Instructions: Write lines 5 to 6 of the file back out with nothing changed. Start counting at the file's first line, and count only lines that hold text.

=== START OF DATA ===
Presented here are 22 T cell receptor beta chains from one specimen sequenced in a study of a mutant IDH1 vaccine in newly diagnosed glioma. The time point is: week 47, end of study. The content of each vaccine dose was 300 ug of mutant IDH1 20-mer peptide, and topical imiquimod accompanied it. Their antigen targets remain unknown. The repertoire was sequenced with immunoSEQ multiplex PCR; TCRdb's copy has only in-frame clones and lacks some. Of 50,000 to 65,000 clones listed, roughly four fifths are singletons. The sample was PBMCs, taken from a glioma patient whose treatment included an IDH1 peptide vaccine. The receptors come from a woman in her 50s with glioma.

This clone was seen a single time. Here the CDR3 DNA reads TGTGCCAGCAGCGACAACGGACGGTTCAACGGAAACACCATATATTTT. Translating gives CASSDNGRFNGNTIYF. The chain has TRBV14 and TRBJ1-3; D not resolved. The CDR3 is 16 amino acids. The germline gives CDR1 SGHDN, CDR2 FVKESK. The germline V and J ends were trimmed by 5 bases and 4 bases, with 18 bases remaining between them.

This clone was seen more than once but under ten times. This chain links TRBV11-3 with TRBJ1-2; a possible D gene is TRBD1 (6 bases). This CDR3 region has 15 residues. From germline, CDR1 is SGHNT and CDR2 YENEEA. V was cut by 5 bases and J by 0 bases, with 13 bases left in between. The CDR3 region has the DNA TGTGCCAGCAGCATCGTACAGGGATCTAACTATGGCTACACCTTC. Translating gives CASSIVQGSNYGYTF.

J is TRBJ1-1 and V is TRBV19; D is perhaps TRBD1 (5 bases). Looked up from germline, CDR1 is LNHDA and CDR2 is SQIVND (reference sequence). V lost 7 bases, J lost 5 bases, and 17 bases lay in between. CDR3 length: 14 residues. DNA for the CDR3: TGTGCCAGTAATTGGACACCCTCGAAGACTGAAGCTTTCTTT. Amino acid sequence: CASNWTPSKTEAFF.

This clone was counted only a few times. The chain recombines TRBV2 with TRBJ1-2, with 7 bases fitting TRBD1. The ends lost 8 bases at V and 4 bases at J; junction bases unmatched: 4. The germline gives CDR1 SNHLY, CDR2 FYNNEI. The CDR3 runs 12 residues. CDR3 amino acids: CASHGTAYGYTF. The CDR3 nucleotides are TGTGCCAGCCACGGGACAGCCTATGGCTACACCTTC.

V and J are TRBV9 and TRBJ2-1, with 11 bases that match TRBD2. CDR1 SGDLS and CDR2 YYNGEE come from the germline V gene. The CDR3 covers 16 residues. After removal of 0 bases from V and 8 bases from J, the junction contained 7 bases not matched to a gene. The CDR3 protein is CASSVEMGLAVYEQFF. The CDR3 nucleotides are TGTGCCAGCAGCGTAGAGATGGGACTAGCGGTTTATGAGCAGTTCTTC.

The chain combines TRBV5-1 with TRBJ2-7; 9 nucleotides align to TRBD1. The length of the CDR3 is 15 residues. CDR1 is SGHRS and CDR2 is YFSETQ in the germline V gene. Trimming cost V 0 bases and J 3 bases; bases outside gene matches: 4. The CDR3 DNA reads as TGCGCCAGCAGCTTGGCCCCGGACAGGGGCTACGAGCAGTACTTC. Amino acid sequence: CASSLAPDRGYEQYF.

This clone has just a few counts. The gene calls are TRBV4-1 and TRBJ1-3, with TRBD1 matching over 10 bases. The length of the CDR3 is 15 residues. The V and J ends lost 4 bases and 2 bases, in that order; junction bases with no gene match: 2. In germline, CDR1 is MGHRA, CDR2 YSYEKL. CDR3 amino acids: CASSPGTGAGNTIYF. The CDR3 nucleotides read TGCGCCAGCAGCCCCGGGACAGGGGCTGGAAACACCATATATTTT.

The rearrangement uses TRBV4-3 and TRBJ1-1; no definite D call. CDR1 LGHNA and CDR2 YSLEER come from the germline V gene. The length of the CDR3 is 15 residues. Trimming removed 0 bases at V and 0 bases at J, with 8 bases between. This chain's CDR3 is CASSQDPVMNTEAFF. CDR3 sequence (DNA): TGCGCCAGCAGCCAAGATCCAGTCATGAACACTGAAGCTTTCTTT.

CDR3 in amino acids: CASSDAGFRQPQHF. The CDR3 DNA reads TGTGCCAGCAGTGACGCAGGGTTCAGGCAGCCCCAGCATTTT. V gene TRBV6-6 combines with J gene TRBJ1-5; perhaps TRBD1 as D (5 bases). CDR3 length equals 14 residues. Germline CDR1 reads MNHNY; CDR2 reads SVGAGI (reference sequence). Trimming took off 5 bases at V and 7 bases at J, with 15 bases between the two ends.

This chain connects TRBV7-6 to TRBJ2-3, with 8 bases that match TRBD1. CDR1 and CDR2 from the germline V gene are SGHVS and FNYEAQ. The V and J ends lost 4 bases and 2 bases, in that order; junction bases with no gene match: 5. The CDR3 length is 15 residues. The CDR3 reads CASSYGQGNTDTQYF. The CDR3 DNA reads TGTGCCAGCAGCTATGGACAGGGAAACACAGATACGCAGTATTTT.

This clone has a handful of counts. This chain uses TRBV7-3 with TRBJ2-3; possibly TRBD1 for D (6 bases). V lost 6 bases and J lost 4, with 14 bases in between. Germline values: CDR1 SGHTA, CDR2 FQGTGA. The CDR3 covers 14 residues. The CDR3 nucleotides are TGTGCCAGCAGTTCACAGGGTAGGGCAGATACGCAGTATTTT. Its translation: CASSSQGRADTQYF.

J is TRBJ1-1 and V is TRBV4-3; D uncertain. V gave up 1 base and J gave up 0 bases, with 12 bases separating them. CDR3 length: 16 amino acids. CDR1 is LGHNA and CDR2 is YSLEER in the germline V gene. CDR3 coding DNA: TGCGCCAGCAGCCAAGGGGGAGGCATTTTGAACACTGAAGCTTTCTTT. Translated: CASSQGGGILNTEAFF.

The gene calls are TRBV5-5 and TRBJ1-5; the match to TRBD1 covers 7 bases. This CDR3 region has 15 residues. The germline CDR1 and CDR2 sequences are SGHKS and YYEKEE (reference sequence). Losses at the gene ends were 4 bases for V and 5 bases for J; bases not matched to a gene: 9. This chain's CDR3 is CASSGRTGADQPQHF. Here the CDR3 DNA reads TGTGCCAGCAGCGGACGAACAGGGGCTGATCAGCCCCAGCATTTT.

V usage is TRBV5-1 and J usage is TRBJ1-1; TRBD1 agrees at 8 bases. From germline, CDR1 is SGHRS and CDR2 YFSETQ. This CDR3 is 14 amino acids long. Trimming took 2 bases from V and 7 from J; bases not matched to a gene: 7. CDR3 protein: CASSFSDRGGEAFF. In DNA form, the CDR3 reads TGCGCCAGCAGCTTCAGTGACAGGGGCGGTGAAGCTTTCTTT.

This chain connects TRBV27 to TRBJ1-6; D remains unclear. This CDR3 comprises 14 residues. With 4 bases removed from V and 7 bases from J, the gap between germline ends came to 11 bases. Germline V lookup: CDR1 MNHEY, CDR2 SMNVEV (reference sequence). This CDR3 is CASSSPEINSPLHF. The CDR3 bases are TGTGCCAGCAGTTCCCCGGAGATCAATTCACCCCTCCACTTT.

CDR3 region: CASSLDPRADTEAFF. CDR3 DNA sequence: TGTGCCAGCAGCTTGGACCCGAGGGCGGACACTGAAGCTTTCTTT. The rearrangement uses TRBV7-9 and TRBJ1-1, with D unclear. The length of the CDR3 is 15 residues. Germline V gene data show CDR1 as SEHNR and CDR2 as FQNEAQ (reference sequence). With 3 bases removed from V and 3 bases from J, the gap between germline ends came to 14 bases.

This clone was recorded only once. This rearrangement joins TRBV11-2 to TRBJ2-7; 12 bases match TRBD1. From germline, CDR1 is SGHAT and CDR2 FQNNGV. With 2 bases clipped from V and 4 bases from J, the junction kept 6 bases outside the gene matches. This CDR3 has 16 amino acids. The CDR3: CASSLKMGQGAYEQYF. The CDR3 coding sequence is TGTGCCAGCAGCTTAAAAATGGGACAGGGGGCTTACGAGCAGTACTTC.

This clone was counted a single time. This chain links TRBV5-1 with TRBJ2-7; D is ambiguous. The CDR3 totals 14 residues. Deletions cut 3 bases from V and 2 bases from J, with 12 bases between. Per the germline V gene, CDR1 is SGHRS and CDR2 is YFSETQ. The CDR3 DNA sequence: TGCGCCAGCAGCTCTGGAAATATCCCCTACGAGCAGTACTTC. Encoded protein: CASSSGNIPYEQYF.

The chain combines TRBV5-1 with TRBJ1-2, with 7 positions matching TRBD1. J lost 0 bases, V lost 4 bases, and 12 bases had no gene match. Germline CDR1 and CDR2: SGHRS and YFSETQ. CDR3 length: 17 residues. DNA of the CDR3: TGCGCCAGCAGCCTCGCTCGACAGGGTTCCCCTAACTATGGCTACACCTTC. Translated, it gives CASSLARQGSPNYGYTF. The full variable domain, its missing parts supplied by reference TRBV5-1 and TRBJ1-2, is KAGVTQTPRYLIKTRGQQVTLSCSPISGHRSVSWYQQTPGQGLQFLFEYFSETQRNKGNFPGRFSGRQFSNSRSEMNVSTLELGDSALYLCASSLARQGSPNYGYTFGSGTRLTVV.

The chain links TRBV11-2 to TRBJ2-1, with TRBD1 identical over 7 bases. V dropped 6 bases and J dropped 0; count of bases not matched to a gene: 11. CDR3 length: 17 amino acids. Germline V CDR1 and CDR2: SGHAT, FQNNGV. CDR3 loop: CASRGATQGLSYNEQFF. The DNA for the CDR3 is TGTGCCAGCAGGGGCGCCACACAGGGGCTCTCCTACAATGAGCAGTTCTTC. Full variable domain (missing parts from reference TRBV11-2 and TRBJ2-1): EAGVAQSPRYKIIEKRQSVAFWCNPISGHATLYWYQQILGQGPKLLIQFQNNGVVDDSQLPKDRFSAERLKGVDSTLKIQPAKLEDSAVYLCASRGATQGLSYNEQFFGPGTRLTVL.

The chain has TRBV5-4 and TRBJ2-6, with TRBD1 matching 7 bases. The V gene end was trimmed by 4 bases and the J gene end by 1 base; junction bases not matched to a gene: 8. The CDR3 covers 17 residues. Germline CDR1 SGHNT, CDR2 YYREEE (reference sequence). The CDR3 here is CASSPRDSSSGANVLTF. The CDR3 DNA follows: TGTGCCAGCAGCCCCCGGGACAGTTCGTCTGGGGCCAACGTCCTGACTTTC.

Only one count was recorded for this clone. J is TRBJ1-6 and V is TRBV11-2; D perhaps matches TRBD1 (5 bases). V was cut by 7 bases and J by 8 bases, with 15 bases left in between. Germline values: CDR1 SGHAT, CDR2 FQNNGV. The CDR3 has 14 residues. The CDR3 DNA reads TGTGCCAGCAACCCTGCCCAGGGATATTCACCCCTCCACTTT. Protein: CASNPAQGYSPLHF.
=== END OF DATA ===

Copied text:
This clone was counted only a few times. The chain recombines TRBV2 with TRBJ1-2, with 7 bases fitting TRBD1. The ends lost 8 bases at V and 4 bases at J; junction bases unmatched: 4. The germline gives CDR1 SNHLY, CDR2 FYNNEI. The CDR3 runs 12 residues. CDR3 amino acids: CASHGTAYGYTF. The CDR3 nucleotides are TGTGCCAGCCACGGGACAGCCTATGGCTACACCTTC.

V and J are TRBV9 and TRBJ2-1, with 11 bases that match TRBD2. CDR1 SGDLS and CDR2 YYNGEE come from the germline V gene. The CDR3 covers 16 residues. After removal of 0 bases from V and 8 bases from J, the junction contained 7 bases not matched to a gene. The CDR3 protein is CASSVEMGLAVYEQFF. The CDR3 nucleotides are TGTGCCAGCAGCGTAGAGATGGGACTAGCGGTTTATGAGCAGTTCTTC.